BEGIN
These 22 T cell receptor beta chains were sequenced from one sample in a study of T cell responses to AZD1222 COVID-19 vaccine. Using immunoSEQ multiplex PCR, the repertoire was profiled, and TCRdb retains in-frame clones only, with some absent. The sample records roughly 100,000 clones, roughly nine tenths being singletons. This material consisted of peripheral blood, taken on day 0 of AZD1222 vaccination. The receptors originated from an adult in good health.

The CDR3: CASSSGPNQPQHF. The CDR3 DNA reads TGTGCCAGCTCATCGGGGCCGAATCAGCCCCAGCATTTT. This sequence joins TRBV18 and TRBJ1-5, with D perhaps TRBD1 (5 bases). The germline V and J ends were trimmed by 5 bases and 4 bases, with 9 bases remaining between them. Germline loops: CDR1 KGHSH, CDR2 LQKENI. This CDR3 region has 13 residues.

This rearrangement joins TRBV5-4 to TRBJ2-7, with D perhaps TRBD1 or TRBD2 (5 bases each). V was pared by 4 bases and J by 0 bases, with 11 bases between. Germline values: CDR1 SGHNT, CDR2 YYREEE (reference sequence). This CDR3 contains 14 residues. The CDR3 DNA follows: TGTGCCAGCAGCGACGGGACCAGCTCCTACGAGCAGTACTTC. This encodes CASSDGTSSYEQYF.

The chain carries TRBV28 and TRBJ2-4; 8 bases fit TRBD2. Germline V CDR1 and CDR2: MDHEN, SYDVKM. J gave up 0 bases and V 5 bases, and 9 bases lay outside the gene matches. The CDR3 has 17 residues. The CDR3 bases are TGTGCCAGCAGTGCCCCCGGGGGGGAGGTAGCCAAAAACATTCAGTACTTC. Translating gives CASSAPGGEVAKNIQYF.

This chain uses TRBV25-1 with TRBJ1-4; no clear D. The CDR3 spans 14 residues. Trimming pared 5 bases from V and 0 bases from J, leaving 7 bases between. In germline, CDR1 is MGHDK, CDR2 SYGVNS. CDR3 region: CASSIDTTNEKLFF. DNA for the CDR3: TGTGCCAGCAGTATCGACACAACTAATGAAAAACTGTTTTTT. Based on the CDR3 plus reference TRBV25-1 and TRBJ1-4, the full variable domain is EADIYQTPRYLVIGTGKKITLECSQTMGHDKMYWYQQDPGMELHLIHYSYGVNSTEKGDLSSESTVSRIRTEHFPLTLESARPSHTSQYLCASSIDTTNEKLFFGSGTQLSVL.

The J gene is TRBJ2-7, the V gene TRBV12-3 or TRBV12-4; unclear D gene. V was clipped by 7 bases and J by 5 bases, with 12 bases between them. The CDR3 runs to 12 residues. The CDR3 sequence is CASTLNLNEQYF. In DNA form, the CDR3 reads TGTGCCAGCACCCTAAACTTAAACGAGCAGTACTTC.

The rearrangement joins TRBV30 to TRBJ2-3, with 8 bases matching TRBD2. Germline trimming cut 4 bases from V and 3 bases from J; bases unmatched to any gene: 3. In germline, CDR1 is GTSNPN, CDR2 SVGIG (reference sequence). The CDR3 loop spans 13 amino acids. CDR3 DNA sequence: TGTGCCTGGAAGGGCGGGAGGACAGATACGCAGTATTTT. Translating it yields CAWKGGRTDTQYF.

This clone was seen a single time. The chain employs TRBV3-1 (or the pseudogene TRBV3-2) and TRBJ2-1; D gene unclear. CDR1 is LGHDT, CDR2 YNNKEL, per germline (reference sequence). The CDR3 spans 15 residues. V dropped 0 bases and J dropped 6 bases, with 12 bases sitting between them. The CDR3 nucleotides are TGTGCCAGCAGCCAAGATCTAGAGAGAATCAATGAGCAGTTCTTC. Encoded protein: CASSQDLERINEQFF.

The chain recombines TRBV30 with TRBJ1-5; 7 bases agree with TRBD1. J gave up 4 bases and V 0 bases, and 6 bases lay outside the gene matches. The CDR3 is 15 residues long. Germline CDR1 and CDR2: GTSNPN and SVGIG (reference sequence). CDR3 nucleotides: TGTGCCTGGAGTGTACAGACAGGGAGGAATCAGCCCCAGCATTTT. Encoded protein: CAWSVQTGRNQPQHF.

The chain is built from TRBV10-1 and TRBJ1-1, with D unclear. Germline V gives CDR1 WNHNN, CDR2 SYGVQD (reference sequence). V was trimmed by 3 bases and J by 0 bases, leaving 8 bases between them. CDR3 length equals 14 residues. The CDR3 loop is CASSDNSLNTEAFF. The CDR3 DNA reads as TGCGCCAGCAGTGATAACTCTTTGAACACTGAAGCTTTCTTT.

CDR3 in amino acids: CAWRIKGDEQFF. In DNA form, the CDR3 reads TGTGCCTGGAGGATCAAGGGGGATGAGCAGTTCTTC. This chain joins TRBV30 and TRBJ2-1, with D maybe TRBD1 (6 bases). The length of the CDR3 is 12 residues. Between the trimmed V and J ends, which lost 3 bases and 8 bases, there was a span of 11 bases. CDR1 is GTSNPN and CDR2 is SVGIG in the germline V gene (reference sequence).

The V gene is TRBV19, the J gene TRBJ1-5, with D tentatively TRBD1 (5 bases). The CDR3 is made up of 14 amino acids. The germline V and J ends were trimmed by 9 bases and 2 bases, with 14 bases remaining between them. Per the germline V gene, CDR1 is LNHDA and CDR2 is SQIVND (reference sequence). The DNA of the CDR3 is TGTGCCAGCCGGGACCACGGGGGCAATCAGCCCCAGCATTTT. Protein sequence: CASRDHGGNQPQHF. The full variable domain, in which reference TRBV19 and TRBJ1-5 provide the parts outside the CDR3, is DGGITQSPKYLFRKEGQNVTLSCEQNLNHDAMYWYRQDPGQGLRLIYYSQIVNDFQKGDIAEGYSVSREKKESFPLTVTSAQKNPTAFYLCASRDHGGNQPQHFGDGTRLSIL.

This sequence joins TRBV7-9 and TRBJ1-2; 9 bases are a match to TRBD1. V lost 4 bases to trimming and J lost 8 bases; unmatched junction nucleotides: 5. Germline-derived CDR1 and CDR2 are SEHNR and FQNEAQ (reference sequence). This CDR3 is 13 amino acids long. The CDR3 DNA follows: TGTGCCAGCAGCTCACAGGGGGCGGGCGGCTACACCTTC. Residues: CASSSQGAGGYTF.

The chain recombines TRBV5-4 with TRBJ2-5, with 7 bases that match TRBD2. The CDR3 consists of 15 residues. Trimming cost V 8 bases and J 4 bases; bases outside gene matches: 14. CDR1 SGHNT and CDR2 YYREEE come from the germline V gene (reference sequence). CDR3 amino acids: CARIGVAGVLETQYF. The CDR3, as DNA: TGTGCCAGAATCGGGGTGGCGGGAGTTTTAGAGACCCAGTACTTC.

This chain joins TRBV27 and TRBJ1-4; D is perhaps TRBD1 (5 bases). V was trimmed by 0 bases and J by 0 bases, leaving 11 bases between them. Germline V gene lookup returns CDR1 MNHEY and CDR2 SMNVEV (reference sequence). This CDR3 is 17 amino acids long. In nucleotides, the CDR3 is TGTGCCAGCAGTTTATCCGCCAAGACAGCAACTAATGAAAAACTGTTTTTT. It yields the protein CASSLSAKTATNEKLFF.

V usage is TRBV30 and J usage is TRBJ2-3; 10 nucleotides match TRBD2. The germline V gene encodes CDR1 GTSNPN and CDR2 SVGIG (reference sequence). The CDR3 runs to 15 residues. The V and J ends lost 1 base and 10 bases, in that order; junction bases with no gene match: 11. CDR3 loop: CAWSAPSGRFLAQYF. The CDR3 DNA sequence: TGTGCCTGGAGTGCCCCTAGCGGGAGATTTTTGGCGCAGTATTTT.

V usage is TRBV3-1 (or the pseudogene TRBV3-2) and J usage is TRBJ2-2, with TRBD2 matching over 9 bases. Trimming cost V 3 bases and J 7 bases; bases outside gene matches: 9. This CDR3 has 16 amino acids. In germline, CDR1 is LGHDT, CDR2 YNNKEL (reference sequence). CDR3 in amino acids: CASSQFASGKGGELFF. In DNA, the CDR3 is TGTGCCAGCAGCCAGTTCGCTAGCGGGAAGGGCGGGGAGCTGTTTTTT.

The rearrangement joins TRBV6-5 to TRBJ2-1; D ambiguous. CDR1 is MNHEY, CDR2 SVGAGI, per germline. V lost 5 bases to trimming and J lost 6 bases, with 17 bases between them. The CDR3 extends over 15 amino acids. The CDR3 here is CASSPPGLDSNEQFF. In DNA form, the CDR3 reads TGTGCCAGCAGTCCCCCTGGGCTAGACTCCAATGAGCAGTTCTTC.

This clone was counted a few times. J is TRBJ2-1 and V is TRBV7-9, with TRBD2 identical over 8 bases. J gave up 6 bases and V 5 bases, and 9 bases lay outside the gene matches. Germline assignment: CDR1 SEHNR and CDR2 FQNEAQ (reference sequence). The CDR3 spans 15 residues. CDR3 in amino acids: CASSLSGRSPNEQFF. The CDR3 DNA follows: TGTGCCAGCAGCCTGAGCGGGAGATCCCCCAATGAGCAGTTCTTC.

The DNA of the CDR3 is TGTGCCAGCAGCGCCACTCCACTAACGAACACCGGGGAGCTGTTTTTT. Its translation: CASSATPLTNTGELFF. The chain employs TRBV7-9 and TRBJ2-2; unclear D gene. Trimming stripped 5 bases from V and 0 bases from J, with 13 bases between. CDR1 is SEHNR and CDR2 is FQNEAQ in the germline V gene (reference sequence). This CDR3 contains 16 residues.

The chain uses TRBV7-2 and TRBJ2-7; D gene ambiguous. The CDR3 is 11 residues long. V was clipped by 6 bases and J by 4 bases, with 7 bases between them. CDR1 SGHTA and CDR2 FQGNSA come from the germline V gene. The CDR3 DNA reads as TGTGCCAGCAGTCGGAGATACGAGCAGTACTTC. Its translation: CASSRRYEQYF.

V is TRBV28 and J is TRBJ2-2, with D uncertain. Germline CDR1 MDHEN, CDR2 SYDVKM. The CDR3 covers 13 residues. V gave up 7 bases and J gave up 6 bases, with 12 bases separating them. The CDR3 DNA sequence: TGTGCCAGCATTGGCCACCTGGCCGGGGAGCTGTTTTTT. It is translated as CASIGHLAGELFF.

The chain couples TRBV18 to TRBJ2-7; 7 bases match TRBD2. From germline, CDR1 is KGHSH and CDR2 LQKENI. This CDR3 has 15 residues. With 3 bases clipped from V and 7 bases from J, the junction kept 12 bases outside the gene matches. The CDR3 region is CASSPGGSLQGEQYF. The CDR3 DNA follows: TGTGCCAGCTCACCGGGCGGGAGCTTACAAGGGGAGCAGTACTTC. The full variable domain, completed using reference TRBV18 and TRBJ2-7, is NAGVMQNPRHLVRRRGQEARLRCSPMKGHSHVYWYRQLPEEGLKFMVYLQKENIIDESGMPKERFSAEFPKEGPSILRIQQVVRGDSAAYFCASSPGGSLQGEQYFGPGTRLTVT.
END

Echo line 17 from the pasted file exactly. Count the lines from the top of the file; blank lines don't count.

V usage is TRBV3-1 (or the pseudogene TRBV3-2) and J usage is TRBJ2-2, with TRBD2 matching over 9 bases. Trimming cost V 3 bases and J 7 bases; bases outside gene matches: 9. This CDR3 has 16 amino acids. In germline, CDR1 is LGHDT, CDR2 YNNKEL (reference sequence). CDR3 in amino acids: CASSQFASGKGGELFF. In DNA, the CDR3 is TGTGCCAGCAGCCAGTTCGCTAGCGGGAAGGGCGGGGAGCTGTTTTTT.